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Hargreaves asks QC to probe HMRC tax rebate ruling

by Jun Merrett on Apr 25, 2013 at 14:09

Hargreaves asks QC to probe HMRC tax rebate ruling

Execution-only service platform Hargreaves Lansdown has sought legal advice on whether to challenge HM Revenue & Customs (HMRC) decision to tax rebates.

In March, HMRC ruled that rebates constituted annual payments and so were subject to income tax, which it began levying from 6 April.

Ian Gorham, chief executive of Hargreaves Lansdown, said the firm had asked a QC to review the ruling. He said Hargreaves wanted to know whether the ‘loyalty bonus’ it pays clients out of rebates would be caught by the rule because it was paid on a discretionary basis and so, arguably, was not an annual payment.

He said the company would also look at whether there was a case for the platform industry to fight the ruling, something it would talk to other platform providers about.

‘The issue falls into two: whether it’s challengeable from a platform industry perspective, or whether the Hargreaves Lansdown way of doing it is challengeable, or both,’ he said. ‘We think any discount should be free of tax because it is a return of money clients would have otherwise paid in charges, so effectively it’s [clients] own money. We can’t see how it’s particularly different to Tesco Clubcard, so we think it’s worth a challenge.

‘We’ll see if our QC’s advice applies to the wider platform world, and have a think about how to go on from there.’

Gorham said any legal process would take one or two years, and Hargreaves would collect tax for HMRC in the meantime, but refund clients any reclaimed tax in the future.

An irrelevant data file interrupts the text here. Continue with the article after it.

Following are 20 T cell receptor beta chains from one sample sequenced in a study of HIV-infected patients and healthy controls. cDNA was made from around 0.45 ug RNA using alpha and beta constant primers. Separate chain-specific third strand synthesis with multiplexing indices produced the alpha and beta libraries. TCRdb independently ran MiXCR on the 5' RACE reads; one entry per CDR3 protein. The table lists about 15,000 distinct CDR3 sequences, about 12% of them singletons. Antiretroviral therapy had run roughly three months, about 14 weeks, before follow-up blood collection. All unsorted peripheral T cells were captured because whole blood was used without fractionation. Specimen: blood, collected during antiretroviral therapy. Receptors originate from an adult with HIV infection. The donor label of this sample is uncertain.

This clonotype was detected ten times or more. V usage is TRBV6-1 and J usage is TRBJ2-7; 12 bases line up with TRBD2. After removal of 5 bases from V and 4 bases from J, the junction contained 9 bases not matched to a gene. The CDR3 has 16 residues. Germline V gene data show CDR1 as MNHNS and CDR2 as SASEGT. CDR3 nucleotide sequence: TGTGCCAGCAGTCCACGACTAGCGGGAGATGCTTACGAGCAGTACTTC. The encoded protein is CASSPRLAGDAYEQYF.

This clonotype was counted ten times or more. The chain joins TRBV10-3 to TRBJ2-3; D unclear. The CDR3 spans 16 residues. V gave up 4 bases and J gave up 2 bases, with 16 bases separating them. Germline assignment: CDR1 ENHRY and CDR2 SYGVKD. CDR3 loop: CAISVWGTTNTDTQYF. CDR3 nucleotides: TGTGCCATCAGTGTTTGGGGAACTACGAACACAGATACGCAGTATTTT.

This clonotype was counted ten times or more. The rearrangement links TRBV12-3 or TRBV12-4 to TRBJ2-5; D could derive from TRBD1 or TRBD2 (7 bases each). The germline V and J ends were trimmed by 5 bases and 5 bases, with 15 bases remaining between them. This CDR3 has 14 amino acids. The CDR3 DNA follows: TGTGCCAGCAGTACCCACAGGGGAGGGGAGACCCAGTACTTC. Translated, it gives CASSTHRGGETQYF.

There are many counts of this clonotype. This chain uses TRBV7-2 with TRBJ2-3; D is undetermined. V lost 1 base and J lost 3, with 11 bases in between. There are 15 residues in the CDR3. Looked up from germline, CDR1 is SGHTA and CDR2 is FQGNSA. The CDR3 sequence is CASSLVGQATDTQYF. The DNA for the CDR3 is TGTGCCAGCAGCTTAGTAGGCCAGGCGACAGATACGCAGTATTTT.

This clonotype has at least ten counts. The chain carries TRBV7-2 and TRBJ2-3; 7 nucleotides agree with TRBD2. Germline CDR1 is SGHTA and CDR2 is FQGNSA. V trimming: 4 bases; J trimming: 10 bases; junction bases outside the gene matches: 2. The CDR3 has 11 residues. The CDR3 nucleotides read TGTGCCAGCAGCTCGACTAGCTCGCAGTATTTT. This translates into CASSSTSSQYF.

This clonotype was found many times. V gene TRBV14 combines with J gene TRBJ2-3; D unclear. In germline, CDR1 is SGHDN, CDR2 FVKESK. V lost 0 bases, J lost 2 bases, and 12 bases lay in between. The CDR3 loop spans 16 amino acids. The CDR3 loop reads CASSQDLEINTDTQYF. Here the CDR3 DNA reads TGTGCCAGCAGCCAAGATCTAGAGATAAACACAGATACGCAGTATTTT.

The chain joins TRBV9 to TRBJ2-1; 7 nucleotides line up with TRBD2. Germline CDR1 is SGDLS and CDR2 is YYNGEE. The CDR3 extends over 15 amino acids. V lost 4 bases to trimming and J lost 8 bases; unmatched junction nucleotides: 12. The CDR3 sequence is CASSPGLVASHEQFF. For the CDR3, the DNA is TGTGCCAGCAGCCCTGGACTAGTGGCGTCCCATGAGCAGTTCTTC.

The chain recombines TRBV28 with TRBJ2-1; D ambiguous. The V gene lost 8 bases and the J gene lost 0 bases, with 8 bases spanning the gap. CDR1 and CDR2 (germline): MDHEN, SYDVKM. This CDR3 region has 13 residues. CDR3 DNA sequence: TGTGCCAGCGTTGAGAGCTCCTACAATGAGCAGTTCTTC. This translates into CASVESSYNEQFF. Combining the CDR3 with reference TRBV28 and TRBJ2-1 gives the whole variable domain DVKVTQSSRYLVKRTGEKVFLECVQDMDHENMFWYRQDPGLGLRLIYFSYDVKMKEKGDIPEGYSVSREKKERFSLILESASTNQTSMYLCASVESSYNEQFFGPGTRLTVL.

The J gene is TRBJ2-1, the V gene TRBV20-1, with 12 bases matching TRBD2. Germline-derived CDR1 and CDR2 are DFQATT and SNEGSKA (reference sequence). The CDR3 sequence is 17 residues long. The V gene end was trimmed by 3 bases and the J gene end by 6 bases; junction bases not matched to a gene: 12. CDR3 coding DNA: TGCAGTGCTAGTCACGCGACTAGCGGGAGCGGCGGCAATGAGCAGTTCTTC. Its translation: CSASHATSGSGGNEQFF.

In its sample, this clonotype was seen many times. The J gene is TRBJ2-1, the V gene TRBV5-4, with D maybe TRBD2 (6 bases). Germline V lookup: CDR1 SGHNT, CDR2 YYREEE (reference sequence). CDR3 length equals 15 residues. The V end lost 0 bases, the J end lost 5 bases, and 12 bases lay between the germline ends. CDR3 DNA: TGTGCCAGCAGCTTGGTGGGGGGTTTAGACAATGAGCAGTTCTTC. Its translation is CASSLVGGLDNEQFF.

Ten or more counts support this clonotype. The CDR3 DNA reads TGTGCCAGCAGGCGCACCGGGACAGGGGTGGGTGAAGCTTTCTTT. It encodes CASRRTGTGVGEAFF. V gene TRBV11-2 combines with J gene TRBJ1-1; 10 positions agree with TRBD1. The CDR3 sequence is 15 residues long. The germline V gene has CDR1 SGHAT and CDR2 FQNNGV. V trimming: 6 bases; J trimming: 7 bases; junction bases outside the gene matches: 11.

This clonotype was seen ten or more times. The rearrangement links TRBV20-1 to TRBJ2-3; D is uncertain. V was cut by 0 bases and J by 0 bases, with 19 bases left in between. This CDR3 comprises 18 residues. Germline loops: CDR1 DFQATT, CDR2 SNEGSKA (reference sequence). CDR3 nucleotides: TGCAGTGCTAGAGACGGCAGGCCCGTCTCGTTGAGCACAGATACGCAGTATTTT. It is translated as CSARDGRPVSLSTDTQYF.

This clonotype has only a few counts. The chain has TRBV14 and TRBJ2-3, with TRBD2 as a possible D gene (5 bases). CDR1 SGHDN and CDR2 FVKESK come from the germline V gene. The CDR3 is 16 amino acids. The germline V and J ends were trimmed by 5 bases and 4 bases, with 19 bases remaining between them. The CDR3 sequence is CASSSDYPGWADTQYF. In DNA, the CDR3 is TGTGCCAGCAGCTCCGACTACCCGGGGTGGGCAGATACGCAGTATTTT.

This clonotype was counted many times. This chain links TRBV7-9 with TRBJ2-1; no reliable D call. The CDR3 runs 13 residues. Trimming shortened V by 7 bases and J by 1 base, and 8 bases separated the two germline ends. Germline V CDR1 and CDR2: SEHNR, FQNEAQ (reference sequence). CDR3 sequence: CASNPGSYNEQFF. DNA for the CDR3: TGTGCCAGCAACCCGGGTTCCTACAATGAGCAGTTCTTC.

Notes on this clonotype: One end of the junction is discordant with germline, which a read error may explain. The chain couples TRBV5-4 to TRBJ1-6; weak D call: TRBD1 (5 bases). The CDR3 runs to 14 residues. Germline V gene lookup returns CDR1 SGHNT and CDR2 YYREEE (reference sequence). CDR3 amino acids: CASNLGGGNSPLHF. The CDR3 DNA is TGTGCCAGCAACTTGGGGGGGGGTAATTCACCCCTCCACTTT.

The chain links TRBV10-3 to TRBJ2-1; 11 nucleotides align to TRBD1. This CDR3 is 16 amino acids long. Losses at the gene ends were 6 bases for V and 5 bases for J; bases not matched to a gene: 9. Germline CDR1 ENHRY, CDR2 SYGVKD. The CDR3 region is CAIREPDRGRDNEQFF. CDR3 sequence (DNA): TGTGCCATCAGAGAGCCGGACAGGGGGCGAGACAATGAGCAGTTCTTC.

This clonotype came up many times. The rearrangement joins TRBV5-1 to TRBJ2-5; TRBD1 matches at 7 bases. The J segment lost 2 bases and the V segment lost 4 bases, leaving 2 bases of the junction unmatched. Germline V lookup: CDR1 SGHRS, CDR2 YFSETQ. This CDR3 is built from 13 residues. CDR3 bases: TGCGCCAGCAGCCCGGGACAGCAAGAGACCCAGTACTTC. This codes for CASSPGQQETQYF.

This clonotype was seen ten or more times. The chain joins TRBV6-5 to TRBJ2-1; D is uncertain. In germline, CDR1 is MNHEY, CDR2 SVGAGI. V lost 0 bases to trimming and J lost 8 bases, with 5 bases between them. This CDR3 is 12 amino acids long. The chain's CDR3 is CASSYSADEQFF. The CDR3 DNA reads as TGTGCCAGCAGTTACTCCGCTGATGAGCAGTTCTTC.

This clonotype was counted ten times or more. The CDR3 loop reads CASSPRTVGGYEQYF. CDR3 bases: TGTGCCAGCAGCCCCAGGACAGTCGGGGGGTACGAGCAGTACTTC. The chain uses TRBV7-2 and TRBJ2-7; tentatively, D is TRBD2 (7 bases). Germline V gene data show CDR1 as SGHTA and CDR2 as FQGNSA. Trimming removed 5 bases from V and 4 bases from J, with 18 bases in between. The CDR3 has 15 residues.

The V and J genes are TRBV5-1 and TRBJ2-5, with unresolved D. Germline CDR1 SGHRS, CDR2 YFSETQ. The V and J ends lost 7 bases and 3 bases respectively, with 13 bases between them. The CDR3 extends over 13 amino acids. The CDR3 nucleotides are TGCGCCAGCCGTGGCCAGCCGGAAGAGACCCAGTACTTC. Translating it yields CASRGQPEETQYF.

5 comments so far. Why not have your say?

Jonathan Kirby

Apr 25, 2013 at 15:17

I got quite excited until I saw the last paragraph!

One or two years, no wonder lawyers are so rich!!!

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Knoddy

Apr 25, 2013 at 15:28

Well done HL. They could have just sat on their hands.

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Stanley Kirk

Apr 25, 2013 at 16:29

Well done HL. The precise tax position of any payment will depend on the exact words used in the contract, in this case the rebate agreements between the fund manager and the platform and the platform and the client. These can and do vary enormously across the industry. I have seen those where what is described is basically enhanced trail commission. These deserve to fail and tax could even be restrospective. I have also seen other agreements where clearly great care has been taken to articulate a rebate from AMC which does not seem to fall within the 'annual payments' definition, wide though this is. It is plain wrong to treat all as equally guilty which is what the HMRC ruling seems to imply. It is equally wrong for HMRC to say they are happy with payments of estimated tax in the interim before accurate systems can be implemented since accounting for client money requires exact calculation and authority from the client to make such deductions - most platforms agreements don't allow this deduction and will require amendment.

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Simon Kershaw

Apr 25, 2013 at 19:22

The Prudential has for many years clearly spelled out discounted commission deals on onshore bonds as a monetary payment from the IFA to the clients policy. My understanding of this had always been that this was a tax neutral exercise.

Anybody care to help assuage my fear that HMRC are suddenly discovering that taking money with menaces is easy?

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Smithling via mobile

Apr 26, 2013 at 10:57

The country needs money. There's the polite way of doing it and the less polite way of doing it. Either way they'll get it.

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